My other two groups of students are elementary schoolers. One group is 12 students (Korean age 7) on MWF from 2:30-4:30, and another group of 5 (also age 7) MWF from 4:30-6:30. The first group are beginners as well, though they are older than my morning kids, and the second group are advanced learners. The curriculum is a little more focused, but again has a lot of variety and flexibility, and I am allowed the same freedom in my class of doing things my way, as long as we get through the materials.
On Tuesday I am allowed to leave right when I finish with my kindergarteners at 2:30, and on Thursday I have one more class until 4:30, which are 7 year old beginners, at the same level as my kindy kids.
Things are going so well! The first full week of classes was definitely draining and challenging, but not without some excitement. It's been a little rocky of a start, but with time, I am confident that I can do this and do it well. I'm so looking forward to doing this job, I think it's going to be a great fit. Also, I should say that my co-teachers are great. There are a lot of new teachers, and we all went through our training together. Everyone is really friendly and outgoing, positive and kind. We have gone out together a few times already, and I imagine we will all hang out a fair bit outside of work in the future. Most all of the teachers are right around my age; mid to late 20s, which also sets a nice level of maturity, I think. Everyone feels pretty even-keeled and fairly grounded; not a lot of party-girls from what I can tell. That feels pretty great as well. :)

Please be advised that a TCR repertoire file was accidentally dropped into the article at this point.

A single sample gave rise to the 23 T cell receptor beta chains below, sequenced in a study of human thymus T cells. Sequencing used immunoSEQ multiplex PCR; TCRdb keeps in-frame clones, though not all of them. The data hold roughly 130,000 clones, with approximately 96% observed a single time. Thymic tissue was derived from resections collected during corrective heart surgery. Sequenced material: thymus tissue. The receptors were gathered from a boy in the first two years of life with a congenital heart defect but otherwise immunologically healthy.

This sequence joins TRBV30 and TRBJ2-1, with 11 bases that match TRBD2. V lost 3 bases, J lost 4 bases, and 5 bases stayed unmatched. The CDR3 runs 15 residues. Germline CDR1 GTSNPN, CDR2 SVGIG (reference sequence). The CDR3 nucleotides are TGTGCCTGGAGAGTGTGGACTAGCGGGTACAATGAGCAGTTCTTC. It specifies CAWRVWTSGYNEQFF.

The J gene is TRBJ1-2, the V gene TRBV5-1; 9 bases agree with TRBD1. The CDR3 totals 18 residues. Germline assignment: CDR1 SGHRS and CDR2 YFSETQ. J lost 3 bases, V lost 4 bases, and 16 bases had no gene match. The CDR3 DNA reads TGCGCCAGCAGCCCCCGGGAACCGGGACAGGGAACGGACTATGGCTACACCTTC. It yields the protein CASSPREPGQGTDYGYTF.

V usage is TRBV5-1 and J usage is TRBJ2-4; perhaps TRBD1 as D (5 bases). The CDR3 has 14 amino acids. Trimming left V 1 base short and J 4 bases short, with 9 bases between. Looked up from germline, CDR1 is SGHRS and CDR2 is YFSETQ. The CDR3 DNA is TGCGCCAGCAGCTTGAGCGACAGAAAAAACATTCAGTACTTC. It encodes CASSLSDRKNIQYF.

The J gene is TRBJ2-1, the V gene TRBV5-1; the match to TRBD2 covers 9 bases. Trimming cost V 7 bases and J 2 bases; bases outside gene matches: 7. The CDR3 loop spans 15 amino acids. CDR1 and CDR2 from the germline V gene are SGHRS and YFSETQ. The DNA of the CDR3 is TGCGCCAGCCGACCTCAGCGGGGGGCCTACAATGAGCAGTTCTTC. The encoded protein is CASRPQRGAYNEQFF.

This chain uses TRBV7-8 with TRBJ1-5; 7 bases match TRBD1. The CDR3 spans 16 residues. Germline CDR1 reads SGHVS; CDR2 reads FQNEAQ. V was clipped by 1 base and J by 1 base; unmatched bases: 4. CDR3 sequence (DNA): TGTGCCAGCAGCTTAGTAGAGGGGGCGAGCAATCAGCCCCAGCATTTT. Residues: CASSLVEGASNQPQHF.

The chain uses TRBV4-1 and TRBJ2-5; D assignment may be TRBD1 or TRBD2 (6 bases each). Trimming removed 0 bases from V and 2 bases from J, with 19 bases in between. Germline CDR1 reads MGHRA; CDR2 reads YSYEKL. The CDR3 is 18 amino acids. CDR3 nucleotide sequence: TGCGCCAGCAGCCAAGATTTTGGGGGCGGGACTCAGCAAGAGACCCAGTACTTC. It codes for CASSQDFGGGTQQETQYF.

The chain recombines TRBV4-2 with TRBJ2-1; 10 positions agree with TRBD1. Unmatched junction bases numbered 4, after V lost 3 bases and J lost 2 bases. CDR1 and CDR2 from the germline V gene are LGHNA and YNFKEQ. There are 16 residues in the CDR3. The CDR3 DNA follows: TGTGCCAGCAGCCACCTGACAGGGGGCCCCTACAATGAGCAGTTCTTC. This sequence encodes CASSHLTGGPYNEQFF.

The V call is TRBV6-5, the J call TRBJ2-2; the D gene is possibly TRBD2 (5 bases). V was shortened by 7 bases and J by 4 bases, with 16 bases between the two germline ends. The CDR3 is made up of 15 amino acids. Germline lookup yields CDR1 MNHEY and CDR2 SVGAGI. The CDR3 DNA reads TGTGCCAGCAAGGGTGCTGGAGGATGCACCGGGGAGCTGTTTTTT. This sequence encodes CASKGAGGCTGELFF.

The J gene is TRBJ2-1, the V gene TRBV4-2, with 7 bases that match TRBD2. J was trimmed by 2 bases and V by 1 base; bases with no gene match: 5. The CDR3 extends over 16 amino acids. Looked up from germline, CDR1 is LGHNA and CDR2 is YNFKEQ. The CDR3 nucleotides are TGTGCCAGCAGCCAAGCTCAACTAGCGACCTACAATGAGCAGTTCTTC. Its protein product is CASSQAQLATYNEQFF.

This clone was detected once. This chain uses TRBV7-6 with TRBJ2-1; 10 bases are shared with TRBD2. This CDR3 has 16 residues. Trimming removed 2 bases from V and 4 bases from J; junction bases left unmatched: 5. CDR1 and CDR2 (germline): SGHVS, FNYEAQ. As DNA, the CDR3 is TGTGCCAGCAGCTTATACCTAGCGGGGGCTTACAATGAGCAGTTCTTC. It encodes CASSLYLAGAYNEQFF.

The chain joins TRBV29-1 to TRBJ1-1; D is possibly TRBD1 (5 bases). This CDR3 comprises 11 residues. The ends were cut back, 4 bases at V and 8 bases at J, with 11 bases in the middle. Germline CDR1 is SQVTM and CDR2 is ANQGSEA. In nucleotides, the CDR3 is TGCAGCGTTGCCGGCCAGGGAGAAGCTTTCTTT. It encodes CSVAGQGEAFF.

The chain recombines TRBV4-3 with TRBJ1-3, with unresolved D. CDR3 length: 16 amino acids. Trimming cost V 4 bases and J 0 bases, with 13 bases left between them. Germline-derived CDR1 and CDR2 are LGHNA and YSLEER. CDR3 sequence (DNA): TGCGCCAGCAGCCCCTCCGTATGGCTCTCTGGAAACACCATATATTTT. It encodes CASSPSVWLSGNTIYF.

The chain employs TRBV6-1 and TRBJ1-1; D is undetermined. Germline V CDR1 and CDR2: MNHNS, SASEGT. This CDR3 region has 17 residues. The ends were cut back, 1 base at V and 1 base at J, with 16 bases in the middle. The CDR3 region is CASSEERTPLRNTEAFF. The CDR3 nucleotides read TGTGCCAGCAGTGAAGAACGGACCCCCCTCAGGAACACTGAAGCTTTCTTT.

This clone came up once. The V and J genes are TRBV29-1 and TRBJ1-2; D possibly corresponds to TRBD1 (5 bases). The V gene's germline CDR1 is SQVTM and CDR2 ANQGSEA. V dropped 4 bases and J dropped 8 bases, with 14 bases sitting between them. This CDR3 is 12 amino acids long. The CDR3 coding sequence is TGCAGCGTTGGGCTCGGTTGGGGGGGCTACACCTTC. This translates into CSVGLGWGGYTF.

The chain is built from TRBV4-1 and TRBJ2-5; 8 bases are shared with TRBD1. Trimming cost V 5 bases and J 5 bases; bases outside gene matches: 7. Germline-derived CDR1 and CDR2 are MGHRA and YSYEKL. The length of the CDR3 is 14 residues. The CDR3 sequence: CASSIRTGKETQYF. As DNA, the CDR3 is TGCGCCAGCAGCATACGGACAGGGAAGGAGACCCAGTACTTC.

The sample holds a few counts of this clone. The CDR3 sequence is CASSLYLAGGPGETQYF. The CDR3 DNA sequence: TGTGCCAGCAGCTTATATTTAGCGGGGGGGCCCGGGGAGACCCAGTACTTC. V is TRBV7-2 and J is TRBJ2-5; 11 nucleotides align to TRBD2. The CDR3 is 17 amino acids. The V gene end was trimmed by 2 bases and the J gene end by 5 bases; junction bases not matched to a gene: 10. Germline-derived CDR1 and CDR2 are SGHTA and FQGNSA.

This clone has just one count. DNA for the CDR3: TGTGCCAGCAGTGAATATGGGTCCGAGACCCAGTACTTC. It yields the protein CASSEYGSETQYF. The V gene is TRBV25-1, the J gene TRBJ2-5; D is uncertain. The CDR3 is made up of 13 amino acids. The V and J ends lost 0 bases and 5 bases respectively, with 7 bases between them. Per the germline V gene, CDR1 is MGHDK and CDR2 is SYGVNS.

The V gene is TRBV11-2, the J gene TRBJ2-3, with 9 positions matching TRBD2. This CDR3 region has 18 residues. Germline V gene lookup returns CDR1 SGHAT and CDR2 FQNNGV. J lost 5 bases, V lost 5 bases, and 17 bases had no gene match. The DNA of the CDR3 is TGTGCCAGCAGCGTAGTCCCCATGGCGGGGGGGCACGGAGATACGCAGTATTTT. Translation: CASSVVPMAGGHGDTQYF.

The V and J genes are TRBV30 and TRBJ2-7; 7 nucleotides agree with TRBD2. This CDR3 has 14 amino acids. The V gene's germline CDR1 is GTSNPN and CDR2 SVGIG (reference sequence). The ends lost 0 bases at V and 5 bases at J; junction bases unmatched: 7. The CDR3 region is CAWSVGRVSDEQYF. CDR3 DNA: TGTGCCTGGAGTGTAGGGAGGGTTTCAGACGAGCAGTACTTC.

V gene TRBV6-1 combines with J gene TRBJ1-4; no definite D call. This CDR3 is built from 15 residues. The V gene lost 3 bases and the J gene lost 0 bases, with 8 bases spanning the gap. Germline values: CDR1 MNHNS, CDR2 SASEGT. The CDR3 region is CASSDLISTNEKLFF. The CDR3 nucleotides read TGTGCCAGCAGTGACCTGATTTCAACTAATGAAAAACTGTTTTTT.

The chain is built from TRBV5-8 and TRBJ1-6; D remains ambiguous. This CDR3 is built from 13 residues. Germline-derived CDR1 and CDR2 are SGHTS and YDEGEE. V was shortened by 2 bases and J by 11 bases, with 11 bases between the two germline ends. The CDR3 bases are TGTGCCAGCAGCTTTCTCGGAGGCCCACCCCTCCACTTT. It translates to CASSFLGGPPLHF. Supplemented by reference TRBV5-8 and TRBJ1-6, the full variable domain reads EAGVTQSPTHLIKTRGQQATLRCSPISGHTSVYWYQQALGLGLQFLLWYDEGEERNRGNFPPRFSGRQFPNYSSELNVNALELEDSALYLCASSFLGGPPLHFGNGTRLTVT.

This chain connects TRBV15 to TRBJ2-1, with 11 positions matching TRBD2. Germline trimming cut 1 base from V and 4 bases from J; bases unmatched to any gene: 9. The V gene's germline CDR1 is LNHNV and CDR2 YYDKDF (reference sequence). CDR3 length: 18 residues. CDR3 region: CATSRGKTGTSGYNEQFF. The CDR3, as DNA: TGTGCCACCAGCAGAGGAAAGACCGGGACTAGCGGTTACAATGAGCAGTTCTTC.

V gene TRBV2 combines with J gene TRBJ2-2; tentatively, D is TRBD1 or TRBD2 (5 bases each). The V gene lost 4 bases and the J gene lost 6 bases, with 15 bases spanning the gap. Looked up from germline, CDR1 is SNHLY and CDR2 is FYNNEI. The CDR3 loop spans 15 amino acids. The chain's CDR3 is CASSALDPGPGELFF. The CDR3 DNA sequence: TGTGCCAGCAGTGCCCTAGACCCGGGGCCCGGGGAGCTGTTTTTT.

Other than that, Seoul is working out pretty good! It's not as crazy as I thought it would be, probably since I'm not here as a tourist this time around. :) Hoopie and I are trying to settle in and get a feel for things, and it's not too hard since I've lived in Korea before, and he has lived in Seoul specifically in the past. Hoopie's friends and family have been extremely helpful when we need things (apartment hunting, furniture hunting, helping to ship my stuff from Pohang, etc.). And of course, it's nice to see them, as well as my friends from last year. We had a nice few days in Pohang, staying at his mother's house after I first arrived. And man, it's been awesome to do all of the things we need to do here with the benefit of him speaking Korean. I never knew how hard it was last year, comparatively! I also watched all of my co-teachers apartment hunt and attempt to orchestrate furniture delivery on their own, and it was a bit of an ordeal. Hoopie does it all so patiently and obligingly--I wish I could help him more, but he is so happy to do it. I'm really grateful to have him.